Chemostat (not your grandpa's bioreactor)

So anyone who was at Grindfest knows that we jammed on designing a piece of lab equipment called a chemostat.
For those of you without access to wikipedia, a chemostat is a self regulating bioreactor that uses a microcontrolled pump to add nutrients to the liquid that has your bacteria in it. What makes it cool is that the pump is regulated by using a small laser that takes cell density readings and adjusts the flow of nutrients accordingly. This allows for longer and more controlled growth with less plateaus and crashes in replication of cells.

This means that the device is prime from doing biosynthesis and even forced evolution of bacteria.

Here is the most engineer frindly design that I could find in the 10 seconds of Googling
Notice that it has all the parts, but doesnt show how they attach to a microcontroller.

This is one of the most important tools that you can have if you are doing biosynthesis.
It also costs a lot of money. Most of the time, labs end up building their own.
Anyone interested in this should start with this document
Notice that this chemostat is not microporccesor controlled. That means you end up having to fiddle with it a lot
Conceptually, the design is not that hard. If done well, the enitre thing could fit inside a shoebox, run by an arduino


  • A minimum viable chemostat for us will be able to maintain a constant temperature and pH inside the vessel, add air, add food/chemical base as necessary, stir the liquid inside, and monitor the number of cells (optical density or OD).

    I'm not going to get too into detail on the design in this post because I could go on for a while, and we've yet to nail down the final details on dimensions/materials/etc. See this pdf:

    for an example of what most biologists would be using for a smallish pre-built vessel, minus all the other shit normally attached to it.

    So! The arduino is gonna need to monitor a pH probe, thermocouple, and OD sensor. It'll control pumps to dispense the media and base, and a heating element. All that data'll need to output & record to an external computer, with control to set and adjust those parameters. Also some sort of PID control algorithm for pH and temperature, so it won't overcompensate when adjusting those.

    All the input/output components are pretty standard, except the OD sensor, and that's where the fun is. No one really sells an in-process OD sensor, so if you want one, you either make it yourself, ignore the OD and hope for the best, or sit next to the chemostat taking samples manually.

    The sensor design is simple in're shooting yellow (600nm) light through the liquid and seeing how much gets through. From this you can infer how many cells there are, and act accordingly.

    The light source is probably gonna be a yellow LED, as yellow lasers are hella expensive. The receiver is a photodiode or something? I'm not good at electronics. There's a small path between them, and I mean maaaybe 1mm. At high densities we're gonna be getting ~1% transmittance through the liquid, so the receiver might need to compensate for that if it's using the light's energy for the output signal.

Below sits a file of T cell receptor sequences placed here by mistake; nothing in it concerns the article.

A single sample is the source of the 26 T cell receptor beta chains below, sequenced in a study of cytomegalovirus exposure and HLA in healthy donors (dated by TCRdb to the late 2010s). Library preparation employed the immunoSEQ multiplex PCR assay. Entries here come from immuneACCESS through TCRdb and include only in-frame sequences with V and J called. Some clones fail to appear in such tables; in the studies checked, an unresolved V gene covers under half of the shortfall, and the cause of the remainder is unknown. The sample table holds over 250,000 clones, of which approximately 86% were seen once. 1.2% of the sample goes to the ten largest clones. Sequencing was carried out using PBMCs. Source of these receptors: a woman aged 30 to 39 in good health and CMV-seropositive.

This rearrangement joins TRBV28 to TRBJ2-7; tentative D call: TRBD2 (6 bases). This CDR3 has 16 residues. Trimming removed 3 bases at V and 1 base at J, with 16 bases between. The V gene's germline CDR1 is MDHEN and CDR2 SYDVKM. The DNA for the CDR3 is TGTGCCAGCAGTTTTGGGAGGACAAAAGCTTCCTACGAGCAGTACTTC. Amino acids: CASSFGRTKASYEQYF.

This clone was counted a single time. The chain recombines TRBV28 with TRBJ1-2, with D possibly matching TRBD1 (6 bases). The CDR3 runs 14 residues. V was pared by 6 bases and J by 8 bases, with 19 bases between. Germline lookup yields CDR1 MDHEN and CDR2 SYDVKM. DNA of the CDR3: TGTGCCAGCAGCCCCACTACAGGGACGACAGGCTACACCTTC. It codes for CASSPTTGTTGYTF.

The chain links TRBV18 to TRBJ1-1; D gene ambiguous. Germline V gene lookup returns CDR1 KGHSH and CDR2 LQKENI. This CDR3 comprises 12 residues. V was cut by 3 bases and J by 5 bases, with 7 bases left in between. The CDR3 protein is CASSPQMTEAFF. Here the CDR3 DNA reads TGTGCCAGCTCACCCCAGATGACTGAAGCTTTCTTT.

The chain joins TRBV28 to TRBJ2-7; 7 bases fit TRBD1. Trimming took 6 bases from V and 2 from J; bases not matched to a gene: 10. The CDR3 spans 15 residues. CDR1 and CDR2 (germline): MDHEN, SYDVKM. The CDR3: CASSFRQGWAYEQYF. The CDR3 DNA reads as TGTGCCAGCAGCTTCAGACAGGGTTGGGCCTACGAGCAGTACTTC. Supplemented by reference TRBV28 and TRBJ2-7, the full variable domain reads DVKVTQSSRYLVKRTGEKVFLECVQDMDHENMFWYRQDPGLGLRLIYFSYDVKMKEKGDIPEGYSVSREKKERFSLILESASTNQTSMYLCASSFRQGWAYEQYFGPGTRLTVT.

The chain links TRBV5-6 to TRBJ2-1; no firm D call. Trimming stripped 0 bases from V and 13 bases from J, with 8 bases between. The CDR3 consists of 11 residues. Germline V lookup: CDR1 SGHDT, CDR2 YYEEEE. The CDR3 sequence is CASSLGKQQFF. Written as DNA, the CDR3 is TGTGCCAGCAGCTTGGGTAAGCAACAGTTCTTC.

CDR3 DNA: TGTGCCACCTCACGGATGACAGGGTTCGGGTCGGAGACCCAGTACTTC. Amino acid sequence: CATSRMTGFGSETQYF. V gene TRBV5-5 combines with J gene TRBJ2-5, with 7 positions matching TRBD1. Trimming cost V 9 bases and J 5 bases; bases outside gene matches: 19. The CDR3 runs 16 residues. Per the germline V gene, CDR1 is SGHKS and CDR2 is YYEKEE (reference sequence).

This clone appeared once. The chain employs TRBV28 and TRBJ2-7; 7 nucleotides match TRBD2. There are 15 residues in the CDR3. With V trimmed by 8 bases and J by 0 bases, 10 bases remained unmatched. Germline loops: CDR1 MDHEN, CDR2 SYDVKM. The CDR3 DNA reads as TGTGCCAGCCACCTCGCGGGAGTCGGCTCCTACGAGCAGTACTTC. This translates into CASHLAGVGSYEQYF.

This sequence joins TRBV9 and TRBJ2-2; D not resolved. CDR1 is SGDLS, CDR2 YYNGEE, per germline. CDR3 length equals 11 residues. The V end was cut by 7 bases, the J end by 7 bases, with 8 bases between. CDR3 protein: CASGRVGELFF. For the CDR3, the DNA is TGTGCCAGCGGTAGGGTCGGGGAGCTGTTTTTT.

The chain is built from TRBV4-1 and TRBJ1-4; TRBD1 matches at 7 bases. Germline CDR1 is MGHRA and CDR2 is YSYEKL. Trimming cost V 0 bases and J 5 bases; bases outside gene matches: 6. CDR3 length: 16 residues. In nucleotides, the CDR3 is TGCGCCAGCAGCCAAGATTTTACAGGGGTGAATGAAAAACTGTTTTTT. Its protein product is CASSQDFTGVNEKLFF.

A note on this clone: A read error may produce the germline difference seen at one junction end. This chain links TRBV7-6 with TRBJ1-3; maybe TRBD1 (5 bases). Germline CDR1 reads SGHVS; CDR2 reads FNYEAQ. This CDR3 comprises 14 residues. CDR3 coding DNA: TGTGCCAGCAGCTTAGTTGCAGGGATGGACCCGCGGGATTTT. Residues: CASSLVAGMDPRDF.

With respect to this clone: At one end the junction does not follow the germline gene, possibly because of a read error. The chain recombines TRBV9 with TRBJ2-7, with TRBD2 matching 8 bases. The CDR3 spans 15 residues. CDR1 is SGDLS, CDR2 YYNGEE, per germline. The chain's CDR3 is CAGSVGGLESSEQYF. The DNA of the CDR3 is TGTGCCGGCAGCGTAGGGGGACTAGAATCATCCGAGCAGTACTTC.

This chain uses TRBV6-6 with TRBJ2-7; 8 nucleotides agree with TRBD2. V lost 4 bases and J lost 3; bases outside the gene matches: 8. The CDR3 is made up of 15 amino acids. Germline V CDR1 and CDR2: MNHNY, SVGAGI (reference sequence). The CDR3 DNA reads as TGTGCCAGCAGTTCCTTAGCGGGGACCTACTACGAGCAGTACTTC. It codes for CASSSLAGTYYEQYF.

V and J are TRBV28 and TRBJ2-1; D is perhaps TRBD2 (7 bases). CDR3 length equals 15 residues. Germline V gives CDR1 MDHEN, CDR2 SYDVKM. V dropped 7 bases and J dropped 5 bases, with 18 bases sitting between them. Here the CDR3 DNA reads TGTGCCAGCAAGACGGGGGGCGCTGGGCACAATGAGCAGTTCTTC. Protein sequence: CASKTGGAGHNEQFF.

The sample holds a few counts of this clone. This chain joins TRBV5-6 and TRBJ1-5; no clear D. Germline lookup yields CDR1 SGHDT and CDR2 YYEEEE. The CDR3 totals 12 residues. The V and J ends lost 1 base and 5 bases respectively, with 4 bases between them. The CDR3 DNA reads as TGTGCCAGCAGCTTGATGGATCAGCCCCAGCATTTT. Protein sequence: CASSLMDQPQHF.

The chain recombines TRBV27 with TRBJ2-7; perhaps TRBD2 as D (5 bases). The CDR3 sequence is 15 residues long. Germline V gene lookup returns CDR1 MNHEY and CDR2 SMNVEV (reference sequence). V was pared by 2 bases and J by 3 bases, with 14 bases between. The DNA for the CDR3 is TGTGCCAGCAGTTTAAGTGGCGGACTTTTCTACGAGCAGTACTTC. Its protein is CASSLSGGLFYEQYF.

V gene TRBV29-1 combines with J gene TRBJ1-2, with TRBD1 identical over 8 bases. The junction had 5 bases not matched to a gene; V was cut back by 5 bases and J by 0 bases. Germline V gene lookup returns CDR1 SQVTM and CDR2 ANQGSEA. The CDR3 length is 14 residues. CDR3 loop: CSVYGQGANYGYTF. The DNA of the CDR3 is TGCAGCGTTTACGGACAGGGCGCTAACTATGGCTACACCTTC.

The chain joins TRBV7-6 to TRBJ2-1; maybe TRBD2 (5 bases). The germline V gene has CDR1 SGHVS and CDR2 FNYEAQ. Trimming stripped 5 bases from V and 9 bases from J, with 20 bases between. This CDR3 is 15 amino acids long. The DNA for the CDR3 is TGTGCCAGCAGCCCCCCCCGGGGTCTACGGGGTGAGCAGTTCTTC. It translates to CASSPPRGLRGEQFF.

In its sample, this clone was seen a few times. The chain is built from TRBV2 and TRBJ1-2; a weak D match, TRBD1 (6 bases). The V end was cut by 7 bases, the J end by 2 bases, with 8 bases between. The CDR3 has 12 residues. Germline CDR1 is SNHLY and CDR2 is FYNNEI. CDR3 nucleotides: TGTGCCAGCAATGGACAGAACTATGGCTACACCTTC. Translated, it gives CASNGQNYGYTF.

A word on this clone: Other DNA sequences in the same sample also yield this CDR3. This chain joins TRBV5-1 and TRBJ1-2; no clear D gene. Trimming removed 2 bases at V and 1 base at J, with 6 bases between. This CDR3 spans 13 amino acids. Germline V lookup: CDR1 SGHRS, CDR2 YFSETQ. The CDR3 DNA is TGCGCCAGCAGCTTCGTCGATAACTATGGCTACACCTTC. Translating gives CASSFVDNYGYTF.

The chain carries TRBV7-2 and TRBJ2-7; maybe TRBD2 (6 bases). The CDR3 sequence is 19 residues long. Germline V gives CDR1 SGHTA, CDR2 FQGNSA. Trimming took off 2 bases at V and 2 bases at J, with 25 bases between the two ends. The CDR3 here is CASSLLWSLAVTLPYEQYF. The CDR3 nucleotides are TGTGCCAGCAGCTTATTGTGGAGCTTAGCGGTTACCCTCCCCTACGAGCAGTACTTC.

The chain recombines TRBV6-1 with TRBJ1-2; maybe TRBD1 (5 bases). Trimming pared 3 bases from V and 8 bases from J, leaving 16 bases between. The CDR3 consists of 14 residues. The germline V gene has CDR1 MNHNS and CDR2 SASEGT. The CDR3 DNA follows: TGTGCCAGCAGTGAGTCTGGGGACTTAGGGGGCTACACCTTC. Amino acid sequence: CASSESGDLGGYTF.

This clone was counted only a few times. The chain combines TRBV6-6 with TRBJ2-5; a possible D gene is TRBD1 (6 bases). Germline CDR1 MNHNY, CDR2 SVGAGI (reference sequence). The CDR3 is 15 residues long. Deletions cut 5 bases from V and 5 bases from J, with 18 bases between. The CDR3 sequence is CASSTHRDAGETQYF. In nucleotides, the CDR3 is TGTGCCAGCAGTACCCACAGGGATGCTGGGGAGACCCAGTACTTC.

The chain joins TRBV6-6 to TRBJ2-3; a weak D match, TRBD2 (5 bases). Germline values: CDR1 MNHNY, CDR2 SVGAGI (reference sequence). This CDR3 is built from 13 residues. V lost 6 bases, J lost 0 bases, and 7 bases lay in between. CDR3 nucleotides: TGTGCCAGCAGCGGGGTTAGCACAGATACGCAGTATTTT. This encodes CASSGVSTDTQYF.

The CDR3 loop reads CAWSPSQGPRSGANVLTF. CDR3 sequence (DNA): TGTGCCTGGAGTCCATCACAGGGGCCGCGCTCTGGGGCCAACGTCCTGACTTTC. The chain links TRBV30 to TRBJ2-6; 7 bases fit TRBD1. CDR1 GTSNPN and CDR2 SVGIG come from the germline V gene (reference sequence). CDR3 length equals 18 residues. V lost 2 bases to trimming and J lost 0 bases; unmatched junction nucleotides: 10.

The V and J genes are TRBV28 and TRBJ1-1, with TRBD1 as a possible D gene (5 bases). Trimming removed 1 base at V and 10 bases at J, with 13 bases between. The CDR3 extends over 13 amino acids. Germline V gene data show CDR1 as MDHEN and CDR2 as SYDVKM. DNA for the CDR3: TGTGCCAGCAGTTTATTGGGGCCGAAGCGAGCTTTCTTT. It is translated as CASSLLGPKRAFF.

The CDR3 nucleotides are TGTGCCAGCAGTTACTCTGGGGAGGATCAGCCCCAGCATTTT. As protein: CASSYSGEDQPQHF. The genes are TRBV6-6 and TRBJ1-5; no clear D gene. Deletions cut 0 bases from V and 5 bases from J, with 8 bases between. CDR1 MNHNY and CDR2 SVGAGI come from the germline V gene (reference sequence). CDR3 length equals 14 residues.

Ideally the sensor package is at the end of a rigid tube that's <13mm wide so it can be inserted into a standard port, and also survive at 121C for sterilization. Just a solid tube, except a gap at the end for the light and liquid to pass through and interact in.

    There's a whole shitton more mechanical stuff on top of this to take care of, but it'll depend more on what we have available. I can cover more of that later.
  • So some thoughts on design specs. (kinda cliff noting from some skype conversations)
    Needs to be glass. And it needs to be small. This is not a production tool, this is a get it working tool. No reason to make 2 litres fo somethign that doesn't work. That's a different tool Also, if you keep it 50ml tube size of lower, then you actually can shine your light through your setup. Temperature can regulated by a small water bath and wouldn't need to be controlled by the arduino. It's not like bacteria have temperature spikes. Same thing for pH. Properly buffered, your media is not going to spike unless something is terribly wrong and then you are tossing your batch.

    This really simplifies everything. All of the sudden, we are really only looking at a 600nm laser/led and a photoreceptor. The arduino picks up the signal and adjusts the flow accordingly. This has your system with two tubes in and two two tubes out and only one input output for the arduino.

    Also, we have found cheaper lasers and maybe leds will work.\

    Now this keeps things really simple, but it still dips right into the cool aspect of not having to sit there and fiddle with your biosynth toy. If this doesn't sound awesome, you have never have done time points.

    Also, by placing a glass tube for the air in we also remove the need for the stir bar or blender attachment that you can see in some of these designs. However, the design we are looking for is basically like the one @yashgaroth put up there, but small and more powerful due to the automation of growth.

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